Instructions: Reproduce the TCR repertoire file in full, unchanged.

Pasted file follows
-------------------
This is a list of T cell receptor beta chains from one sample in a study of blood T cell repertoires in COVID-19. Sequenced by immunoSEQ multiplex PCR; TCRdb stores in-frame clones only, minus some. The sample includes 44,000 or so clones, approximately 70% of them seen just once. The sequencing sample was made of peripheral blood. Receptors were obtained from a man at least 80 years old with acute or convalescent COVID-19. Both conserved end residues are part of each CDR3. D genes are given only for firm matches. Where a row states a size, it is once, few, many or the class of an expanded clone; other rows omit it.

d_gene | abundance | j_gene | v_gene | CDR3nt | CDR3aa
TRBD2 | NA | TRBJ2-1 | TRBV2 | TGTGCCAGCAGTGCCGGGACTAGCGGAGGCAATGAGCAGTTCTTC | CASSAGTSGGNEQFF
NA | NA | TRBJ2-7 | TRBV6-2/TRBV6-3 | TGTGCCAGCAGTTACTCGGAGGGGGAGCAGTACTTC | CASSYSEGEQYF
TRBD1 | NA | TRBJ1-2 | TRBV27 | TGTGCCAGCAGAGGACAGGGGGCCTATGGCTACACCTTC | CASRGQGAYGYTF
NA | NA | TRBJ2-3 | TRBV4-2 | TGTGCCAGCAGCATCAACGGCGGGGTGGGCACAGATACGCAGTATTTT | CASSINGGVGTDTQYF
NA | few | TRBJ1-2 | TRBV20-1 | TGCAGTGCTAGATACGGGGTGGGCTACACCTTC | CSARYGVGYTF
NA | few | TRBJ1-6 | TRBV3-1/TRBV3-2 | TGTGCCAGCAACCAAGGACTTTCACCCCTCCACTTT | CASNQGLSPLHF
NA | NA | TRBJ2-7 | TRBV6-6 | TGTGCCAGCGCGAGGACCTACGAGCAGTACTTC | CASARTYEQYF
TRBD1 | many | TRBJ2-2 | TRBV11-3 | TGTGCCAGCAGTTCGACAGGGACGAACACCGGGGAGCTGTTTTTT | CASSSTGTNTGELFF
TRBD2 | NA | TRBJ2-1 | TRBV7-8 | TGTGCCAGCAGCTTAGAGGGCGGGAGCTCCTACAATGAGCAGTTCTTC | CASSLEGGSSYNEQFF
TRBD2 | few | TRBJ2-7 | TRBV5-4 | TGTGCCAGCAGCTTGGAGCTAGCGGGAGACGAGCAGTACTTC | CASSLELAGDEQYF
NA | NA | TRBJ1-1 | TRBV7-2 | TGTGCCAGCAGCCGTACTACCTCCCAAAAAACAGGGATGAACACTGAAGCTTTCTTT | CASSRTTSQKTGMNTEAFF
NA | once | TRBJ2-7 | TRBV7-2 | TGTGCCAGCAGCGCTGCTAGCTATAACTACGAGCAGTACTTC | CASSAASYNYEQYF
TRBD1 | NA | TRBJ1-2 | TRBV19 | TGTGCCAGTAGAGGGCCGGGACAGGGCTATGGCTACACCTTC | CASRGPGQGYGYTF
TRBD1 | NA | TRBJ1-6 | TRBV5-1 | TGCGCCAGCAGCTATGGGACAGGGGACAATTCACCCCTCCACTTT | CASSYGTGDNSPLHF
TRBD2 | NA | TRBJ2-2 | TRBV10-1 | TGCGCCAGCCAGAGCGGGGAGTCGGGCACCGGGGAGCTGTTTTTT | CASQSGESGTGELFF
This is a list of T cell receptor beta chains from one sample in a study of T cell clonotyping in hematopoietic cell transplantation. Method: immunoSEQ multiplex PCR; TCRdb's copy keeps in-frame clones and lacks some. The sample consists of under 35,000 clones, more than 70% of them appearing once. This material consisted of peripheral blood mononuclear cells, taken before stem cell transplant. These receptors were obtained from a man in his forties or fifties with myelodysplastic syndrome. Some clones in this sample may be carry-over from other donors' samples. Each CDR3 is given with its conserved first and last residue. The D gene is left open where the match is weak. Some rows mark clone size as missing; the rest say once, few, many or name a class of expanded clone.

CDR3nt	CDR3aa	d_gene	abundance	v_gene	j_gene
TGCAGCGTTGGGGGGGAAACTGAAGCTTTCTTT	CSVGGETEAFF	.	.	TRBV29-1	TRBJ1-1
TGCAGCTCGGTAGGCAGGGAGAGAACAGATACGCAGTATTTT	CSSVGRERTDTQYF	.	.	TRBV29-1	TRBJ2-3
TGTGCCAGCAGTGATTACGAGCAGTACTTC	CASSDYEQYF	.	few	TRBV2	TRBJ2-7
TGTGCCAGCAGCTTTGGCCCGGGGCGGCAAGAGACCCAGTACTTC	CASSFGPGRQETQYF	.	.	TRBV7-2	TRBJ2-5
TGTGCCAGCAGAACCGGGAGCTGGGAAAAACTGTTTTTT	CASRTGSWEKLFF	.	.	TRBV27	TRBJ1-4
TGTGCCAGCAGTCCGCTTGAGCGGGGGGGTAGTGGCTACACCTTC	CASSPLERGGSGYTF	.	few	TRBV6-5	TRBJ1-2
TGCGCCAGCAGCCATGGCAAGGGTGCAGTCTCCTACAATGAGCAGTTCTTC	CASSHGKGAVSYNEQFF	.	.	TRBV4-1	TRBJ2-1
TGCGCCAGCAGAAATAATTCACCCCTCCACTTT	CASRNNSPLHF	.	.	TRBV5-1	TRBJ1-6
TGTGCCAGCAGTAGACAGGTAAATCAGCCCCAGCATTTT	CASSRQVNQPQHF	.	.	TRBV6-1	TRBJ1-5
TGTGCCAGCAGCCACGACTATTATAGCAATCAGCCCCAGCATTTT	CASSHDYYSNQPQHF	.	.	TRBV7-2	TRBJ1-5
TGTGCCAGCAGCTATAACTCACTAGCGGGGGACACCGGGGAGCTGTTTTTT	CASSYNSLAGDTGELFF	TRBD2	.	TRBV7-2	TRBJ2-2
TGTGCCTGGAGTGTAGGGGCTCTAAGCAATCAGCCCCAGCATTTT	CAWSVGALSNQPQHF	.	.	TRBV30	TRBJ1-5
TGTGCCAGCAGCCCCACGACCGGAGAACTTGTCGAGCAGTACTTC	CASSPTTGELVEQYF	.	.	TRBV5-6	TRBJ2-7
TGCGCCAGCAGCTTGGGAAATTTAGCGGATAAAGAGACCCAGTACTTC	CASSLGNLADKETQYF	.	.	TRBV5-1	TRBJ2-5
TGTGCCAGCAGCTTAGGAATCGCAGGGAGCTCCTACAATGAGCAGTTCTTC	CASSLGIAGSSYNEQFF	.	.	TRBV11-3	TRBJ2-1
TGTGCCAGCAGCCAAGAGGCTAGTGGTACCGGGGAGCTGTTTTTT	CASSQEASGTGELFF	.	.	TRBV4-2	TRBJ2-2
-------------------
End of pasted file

This is a list of T cell receptor beta chains from one sample in a study of blood T cell repertoires in COVID-19. Sequenced by immunoSEQ multiplex PCR; TCRdb stores in-frame clones only, minus some. The sample includes 44,000 or so clones, approximately 70% of them seen just once. The sequencing sample was made of peripheral blood. Receptors were obtained from a man at least 80 years old with acute or convalescent COVID-19. Both conserved end residues are part of each CDR3. D genes are given only for firm matches. Where a row states a size, it is once, few, many or the class of an expanded clone; other rows omit it.

d_gene | abundance | j_gene | v_gene | CDR3nt | CDR3aa
TRBD2 | NA | TRBJ2-1 | TRBV2 | TGTGCCAGCAGTGCCGGGACTAGCGGAGGCAATGAGCAGTTCTTC | CASSAGTSGGNEQFF
NA | NA | TRBJ2-7 | TRBV6-2/TRBV6-3 | TGTGCCAGCAGTTACTCGGAGGGGGAGCAGTACTTC | CASSYSEGEQYF
TRBD1 | NA | TRBJ1-2 | TRBV27 | TGTGCCAGCAGAGGACAGGGGGCCTATGGCTACACCTTC | CASRGQGAYGYTF
NA | NA | TRBJ2-3 | TRBV4-2 | TGTGCCAGCAGCATCAACGGCGGGGTGGGCACAGATACGCAGTATTTT | CASSINGGVGTDTQYF
NA | few | TRBJ1-2 | TRBV20-1 | TGCAGTGCTAGATACGGGGTGGGCTACACCTTC | CSARYGVGYTF
NA | few | TRBJ1-6 | TRBV3-1/TRBV3-2 | TGTGCCAGCAACCAAGGACTTTCACCCCTCCACTTT | CASNQGLSPLHF
NA | NA | TRBJ2-7 | TRBV6-6 | TGTGCCAGCGCGAGGACCTACGAGCAGTACTTC | CASARTYEQYF
TRBD1 | many | TRBJ2-2 | TRBV11-3 | TGTGCCAGCAGTTCGACAGGGACGAACACCGGGGAGCTGTTTTTT | CASSSTGTNTGELFF
TRBD2 | NA | TRBJ2-1 | TRBV7-8 | TGTGCCAGCAGCTTAGAGGGCGGGAGCTCCTACAATGAGCAGTTCTTC | CASSLEGGSSYNEQFF
TRBD2 | few | TRBJ2-7 | TRBV5-4 | TGTGCCAGCAGCTTGGAGCTAGCGGGAGACGAGCAGTACTTC | CASSLELAGDEQYF
NA | NA | TRBJ1-1 | TRBV7-2 | TGTGCCAGCAGCCGTACTACCTCCCAAAAAACAGGGATGAACACTGAAGCTTTCTTT | CASSRTTSQKTGMNTEAFF
NA | once | TRBJ2-7 | TRBV7-2 | TGTGCCAGCAGCGCTGCTAGCTATAACTACGAGCAGTACTTC | CASSAASYNYEQYF
TRBD1 | NA | TRBJ1-2 | TRBV19 | TGTGCCAGTAGAGGGCCGGGACAGGGCTATGGCTACACCTTC | CASRGPGQGYGYTF
TRBD1 | NA | TRBJ1-6 | TRBV5-1 | TGCGCCAGCAGCTATGGGACAGGGGACAATTCACCCCTCCACTTT | CASSYGTGDNSPLHF
TRBD2 | NA | TRBJ2-2 | TRBV10-1 | TGCGCCAGCCAGAGCGGGGAGTCGGGCACCGGGGAGCTGTTTTTT | CASQSGESGTGELFF
This is a list of T cell receptor beta chains from one sample in a study of T cell clonotyping in hematopoietic cell transplantation. Method: immunoSEQ multiplex PCR; TCRdb's copy keeps in-frame clones and lacks some. The sample consists of under 35,000 clones, more than 70% of them appearing once. This material consisted of peripheral blood mononuclear cells, taken before stem cell transplant. These receptors were obtained from a man in his forties or fifties with myelodysplastic syndrome. Some clones in this sample may be carry-over from other donors' samples. Each CDR3 is given with its conserved first and last residue. The D gene is left open where the match is weak. Some rows mark clone size as missing; the rest say once, few, many or name a class of expanded clone.

CDR3nt	CDR3aa	d_gene	abundance	v_gene	j_gene
TGCAGCGTTGGGGGGGAAACTGAAGCTTTCTTT	CSVGGETEAFF	.	.	TRBV29-1	TRBJ1-1
TGCAGCTCGGTAGGCAGGGAGAGAACAGATACGCAGTATTTT	CSSVGRERTDTQYF	.	.	TRBV29-1	TRBJ2-3
TGTGCCAGCAGTGATTACGAGCAGTACTTC	CASSDYEQYF	.	few	TRBV2	TRBJ2-7
TGTGCCAGCAGCTTTGGCCCGGGGCGGCAAGAGACCCAGTACTTC	CASSFGPGRQETQYF	.	.	TRBV7-2	TRBJ2-5
TGTGCCAGCAGAACCGGGAGCTGGGAAAAACTGTTTTTT	CASRTGSWEKLFF	.	.	TRBV27	TRBJ1-4
TGTGCCAGCAGTCCGCTTGAGCGGGGGGGTAGTGGCTACACCTTC	CASSPLERGGSGYTF	.	few	TRBV6-5	TRBJ1-2
TGCGCCAGCAGCCATGGCAAGGGTGCAGTCTCCTACAATGAGCAGTTCTTC	CASSHGKGAVSYNEQFF	.	.	TRBV4-1	TRBJ2-1
TGCGCCAGCAGAAATAATTCACCCCTCCACTTT	CASRNNSPLHF	.	.	TRBV5-1	TRBJ1-6
TGTGCCAGCAGTAGACAGGTAAATCAGCCCCAGCATTTT	CASSRQVNQPQHF	.	.	TRBV6-1	TRBJ1-5
TGTGCCAGCAGCCACGACTATTATAGCAATCAGCCCCAGCATTTT	CASSHDYYSNQPQHF	.	.	TRBV7-2	TRBJ1-5
TGTGCCAGCAGCTATAACTCACTAGCGGGGGACACCGGGGAGCTGTTTTTT	CASSYNSLAGDTGELFF	TRBD2	.	TRBV7-2	TRBJ2-2
TGTGCCTGGAGTGTAGGGGCTCTAAGCAATCAGCCCCAGCATTTT	CAWSVGALSNQPQHF	.	.	TRBV30	TRBJ1-5
TGTGCCAGCAGCCCCACGACCGGAGAACTTGTCGAGCAGTACTTC	CASSPTTGELVEQYF	.	.	TRBV5-6	TRBJ2-7
TGCGCCAGCAGCTTGGGAAATTTAGCGGATAAAGAGACCCAGTACTTC	CASSLGNLADKETQYF	.	.	TRBV5-1	TRBJ2-5
TGTGCCAGCAGCTTAGGAATCGCAGGGAGCTCCTACAATGAGCAGTTCTTC	CASSLGIAGSSYNEQFF	.	.	TRBV11-3	TRBJ2-1
TGTGCCAGCAGCCAAGAGGCTAGTGGTACCGGGGAGCTGTTTTTT	CASSQEASGTGELFF	.	.	TRBV4-2	TRBJ2-2